Dad was a fan of The Archers

Who knew that when Archers actor Sunny Ormonde performs her one-woman show, she likes to include work from poets living near the venue? I didn’t know, until she contacted me by email, asking if she could read one of my poems in Bewdley on October 13th. We chatted on the phone so I could find out what kind of piece she was looking for and it was clear that she wanted humour. It was also clear that she’s a really nice person. During the course of the conversation I told her about my Dad’s ‘addiction’ to The Archers, and it wasn’t long afterwards that I began working on a new poem on that very subject. Sunny was delighted with it and, though I sent her alternatives to choose from, she decided to include Dad was a fan of The Archers in her show, and arranged for me to have 2 complimentary tickets.

As we arrived at Bewdley Baptist Church, my mother and I passed ‘Sold Out’ signs and were guided to central front row seats. Although I haven’t listened to The Archers since the days when I lived at home, I enjoyed every minute of the show, which was entertaining, inspiring, hilarious and, at times, moving. It was packed with poetry, including limericks, extracts from Dylan Thomas’s Under Milk Wood and Shakespeare’s A Midsummer Night’s Dream and of course, my Archers poem. Sunny had asked me how to pronounce my name so I sent her this poem which she also read out:

Heather Wastie rhymes with Tasty not with Nasty,
Heather Wastie rhymes with Pasty not with Pastie,
not with Frosty, not with Asti,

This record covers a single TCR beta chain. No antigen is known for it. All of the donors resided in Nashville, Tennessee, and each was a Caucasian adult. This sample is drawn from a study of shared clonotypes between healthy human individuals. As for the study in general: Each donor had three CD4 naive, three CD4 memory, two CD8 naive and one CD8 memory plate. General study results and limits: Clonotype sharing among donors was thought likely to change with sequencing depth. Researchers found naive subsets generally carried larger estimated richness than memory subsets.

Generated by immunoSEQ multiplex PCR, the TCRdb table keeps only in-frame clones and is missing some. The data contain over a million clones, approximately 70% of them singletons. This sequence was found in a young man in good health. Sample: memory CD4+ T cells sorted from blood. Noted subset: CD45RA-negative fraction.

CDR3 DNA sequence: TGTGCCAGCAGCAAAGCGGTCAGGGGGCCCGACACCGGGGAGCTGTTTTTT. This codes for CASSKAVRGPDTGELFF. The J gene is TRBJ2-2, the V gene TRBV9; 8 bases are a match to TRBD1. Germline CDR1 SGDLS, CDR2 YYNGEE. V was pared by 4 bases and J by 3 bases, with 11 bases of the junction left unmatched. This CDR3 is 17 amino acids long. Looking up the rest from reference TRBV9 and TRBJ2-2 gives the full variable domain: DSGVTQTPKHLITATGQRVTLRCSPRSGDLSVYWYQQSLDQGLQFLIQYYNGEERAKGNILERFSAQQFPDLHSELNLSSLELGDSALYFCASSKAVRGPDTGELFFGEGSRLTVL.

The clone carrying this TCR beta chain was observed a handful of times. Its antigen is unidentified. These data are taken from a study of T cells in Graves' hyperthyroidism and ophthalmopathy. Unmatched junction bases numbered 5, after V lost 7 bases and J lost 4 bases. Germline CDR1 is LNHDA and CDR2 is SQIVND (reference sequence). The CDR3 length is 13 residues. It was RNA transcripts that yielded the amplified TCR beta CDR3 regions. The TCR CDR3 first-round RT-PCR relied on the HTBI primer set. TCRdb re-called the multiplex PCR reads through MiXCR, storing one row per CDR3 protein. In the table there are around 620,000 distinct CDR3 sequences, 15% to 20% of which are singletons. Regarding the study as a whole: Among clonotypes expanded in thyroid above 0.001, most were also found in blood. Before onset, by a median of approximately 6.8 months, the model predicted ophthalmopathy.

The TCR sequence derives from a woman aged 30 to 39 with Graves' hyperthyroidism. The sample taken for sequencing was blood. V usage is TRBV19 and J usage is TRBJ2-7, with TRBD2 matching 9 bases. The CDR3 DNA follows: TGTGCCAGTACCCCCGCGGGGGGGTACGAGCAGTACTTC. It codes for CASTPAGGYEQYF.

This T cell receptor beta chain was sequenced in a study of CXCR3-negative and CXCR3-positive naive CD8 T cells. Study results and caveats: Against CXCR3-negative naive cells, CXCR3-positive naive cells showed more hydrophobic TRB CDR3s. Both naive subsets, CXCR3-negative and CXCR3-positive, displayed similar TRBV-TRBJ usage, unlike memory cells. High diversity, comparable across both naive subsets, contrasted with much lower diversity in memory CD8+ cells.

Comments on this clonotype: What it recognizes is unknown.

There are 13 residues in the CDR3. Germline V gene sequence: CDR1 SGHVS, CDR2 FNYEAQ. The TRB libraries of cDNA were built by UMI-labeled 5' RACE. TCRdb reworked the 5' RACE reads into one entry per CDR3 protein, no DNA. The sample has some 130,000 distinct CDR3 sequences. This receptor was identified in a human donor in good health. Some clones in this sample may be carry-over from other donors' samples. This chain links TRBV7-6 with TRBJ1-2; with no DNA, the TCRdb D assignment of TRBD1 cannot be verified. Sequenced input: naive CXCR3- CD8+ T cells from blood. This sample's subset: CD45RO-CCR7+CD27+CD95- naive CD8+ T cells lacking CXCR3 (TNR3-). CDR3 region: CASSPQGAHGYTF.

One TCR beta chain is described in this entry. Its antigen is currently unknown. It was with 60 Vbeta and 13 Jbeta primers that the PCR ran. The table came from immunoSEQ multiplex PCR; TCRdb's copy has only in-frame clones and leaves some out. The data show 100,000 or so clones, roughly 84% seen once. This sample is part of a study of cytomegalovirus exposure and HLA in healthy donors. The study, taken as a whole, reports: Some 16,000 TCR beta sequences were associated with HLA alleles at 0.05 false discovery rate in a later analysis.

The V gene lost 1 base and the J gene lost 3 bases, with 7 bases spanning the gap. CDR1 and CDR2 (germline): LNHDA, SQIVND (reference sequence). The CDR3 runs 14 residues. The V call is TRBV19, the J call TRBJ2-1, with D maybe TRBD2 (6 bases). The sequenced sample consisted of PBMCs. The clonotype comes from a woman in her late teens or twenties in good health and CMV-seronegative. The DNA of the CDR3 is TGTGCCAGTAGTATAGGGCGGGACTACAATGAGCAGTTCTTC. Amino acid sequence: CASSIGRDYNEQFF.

rhymes with Hasty, Heather Wastie!

I love the way she ended her show with a gentle and moving extract from Willy Russell’s Shirley Valentine. Throughout the performance she had dipped in and out of her Archers character, Lilian Bellamy, with ease. I was mentally taking notes about ways of moving in and out of character in my own shows.

Afterwards Sunny obviously enjoyed meeting and chatting to people and it was a pleasure to work with such a warm, friendly woman. There were discussions about the possibility of us collaborating again in the future. It did seem to work rather well.

img_0585The show was part of Bewdley Festival 2016. The Director, Dave Collins, contacted me after the event saying “…. the audience loved your poem. Several have asked if it will be available on-line or in a forthcoming book”. I had already decided to blog about the event, sharing the poem, so here it is. Thanks, Sunny, for inspiring me to write it:

Dad was a fan of the Archers

Every weekday evening,
His radio at his side,